Soon after, the plaintiff slipped into a coma and suffered brain damage. She has been in a nursing home for the past five years and has not been able to recover.
Settlement Reached in Wrongful Death/Still Birth Case. Stephen J. Pokiniewski, Esquire settled a medical malpractice case where a pregnant woman suffering from depression was prescribed the drug Paxil. She begain to have panic attacks, suffered sleeplessness and acute anxiety from taking this drug. The plaintiff attempted suicide and went into a coma and suffered a seizure. Her unborn child tragically died in utero. After the plaintiff was taken off the drug, she made a good recovery and now has two healthy children.
$1.4 million dollar medical malpractice settlement. Case for our client whose wife died from cardiac dysrythmia during a routine colonoscopy. No holter monitor was prescribed and no diagnosis was made of her heart palpitations to prevent this tragedy.
Wallace v. Fraider. $22 million dollar medical malpractice verdict. Our client, a 37-year-old man, had unnecessary spinal fusion surgery, rendering him disabled from his job as a backhoe operator. The verdict also included $1 million dollars for loss of consortium for our client's wife.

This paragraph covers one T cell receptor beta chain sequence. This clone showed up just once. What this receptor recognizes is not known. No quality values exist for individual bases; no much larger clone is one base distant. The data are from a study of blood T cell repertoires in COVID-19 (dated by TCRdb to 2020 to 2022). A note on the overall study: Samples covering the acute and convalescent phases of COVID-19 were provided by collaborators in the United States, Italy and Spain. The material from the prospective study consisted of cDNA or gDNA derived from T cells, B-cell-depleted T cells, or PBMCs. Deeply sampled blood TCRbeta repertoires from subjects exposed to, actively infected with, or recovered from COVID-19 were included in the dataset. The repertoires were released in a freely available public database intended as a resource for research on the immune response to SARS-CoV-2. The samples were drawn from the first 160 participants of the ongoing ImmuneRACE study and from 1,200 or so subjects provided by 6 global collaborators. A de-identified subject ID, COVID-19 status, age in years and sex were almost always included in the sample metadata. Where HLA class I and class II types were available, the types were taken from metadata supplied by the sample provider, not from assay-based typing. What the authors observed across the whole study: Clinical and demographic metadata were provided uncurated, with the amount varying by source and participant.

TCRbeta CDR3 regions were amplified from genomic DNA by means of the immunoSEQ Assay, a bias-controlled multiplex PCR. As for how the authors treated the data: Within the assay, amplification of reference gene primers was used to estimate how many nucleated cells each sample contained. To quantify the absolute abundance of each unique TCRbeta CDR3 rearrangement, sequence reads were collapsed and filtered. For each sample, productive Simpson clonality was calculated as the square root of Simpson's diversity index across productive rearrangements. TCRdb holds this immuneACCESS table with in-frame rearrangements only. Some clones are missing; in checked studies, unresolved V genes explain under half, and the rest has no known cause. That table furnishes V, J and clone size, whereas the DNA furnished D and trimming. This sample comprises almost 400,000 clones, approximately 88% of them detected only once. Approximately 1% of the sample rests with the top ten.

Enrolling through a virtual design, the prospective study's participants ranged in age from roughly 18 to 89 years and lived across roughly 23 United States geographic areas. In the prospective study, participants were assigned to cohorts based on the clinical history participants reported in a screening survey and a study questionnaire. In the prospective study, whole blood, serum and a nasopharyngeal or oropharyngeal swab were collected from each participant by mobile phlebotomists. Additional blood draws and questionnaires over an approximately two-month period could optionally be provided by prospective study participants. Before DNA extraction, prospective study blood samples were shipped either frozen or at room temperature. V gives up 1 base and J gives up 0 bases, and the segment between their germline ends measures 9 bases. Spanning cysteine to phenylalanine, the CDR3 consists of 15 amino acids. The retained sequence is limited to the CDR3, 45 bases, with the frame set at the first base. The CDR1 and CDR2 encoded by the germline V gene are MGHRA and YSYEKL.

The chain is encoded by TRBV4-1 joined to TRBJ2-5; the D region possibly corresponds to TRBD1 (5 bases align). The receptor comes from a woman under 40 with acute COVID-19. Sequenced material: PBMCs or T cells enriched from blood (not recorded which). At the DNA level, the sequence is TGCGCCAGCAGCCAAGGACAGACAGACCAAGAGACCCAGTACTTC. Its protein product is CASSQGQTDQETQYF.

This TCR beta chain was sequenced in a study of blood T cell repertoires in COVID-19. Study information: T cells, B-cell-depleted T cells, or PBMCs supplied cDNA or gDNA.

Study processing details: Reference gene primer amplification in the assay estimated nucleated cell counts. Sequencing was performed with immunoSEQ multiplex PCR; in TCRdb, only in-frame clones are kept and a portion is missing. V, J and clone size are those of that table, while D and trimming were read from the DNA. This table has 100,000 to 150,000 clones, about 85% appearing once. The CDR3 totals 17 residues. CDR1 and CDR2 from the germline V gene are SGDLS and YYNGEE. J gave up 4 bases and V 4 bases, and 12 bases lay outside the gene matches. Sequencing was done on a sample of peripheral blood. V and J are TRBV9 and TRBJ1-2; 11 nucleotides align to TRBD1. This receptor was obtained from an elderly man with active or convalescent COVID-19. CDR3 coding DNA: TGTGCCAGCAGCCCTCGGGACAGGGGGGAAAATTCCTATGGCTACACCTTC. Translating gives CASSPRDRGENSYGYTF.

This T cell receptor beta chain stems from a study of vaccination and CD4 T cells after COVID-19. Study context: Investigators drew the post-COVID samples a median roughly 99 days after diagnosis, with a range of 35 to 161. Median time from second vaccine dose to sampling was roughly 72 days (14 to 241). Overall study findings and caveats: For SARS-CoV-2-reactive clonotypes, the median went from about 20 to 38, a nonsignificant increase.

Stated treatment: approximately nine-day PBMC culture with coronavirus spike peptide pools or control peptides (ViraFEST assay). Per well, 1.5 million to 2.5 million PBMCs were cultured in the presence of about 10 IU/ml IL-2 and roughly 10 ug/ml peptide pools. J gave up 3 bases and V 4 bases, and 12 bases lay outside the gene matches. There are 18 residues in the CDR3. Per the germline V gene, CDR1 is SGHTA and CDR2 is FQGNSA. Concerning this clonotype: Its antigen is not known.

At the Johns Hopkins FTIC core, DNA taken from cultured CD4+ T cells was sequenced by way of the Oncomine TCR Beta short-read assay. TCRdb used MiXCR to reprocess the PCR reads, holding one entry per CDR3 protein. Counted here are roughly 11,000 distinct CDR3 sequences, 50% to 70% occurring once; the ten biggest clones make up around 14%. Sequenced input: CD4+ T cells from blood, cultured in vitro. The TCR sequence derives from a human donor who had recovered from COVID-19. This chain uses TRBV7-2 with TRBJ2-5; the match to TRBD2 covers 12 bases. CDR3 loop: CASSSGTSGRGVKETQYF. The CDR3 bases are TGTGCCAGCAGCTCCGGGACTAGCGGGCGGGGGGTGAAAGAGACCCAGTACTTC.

Whitehead v. McGrane. $3.5 Million Dollar Verdict in Medical Malpractice Case. Involving Pain Medication Injection. Steve Pokiniewski argued that a sixty-year old woman with prior lower back pain resulting from an improper post-operative pain medication injection, had permanent sciatic nerve damage causing devastating nerve and ultimately muscle wasting damage to her left leg that left her a prisoner in her own home. They jury awarded our client $3.5 million dollars by the jury.
Odessa Shields v. Robert Gerard, M.D. $1.7 Million Dollar Verdict for Doctor's Failure to Diagnose. Larry Cohan tried this case in Camden County, New Jersey, garnering a $1.7 million dollar verdict in a medical malpractice case involving a doctor's failure to diagnose a rupturing abdominal aorta aneurysm.
Patricia A. Weiss, Executrix of Estate of Richard R. Weiss v.Danielle C. Bruder, M.D., et al. - $1.1 Million Dollar Verdict in Medical Malpractice Case. Attorneys at Anapol Schwartz earned a $1.1 million dollar verdict for the estate of a man who died as a result of misdiagnosis with regards to a drug interaction between Lopid and Lipitor. Doctors improperly prescribed these medications together to the deceased and failed to discontinue the treatment when the deceased displayed symptoms of rhabdomyolysis, a debilitating muscle condition.
Clark v. Hoener, M.D., et al. $650,000 Dollar Verdict in First Malpractice Case Successfully Concluded for Plaintiff in Dauphin County. Alan Schwartz spent two weeks in 1991 trying a wrongful death and survival action in Dauphin County, Pennsylvania. It was the largest known victory in Harrisburg at $650,000, and reputed to be the first malpractice case that was successfully concluded in the County.
Multi-Million Dollar Verdict in Triplet Death Case. Alan Schwartz, in 1995, obtained a multi-million dollar settlement in Scranton, Pennsylvania, on behalf of parents of triplets who died shortly after birth.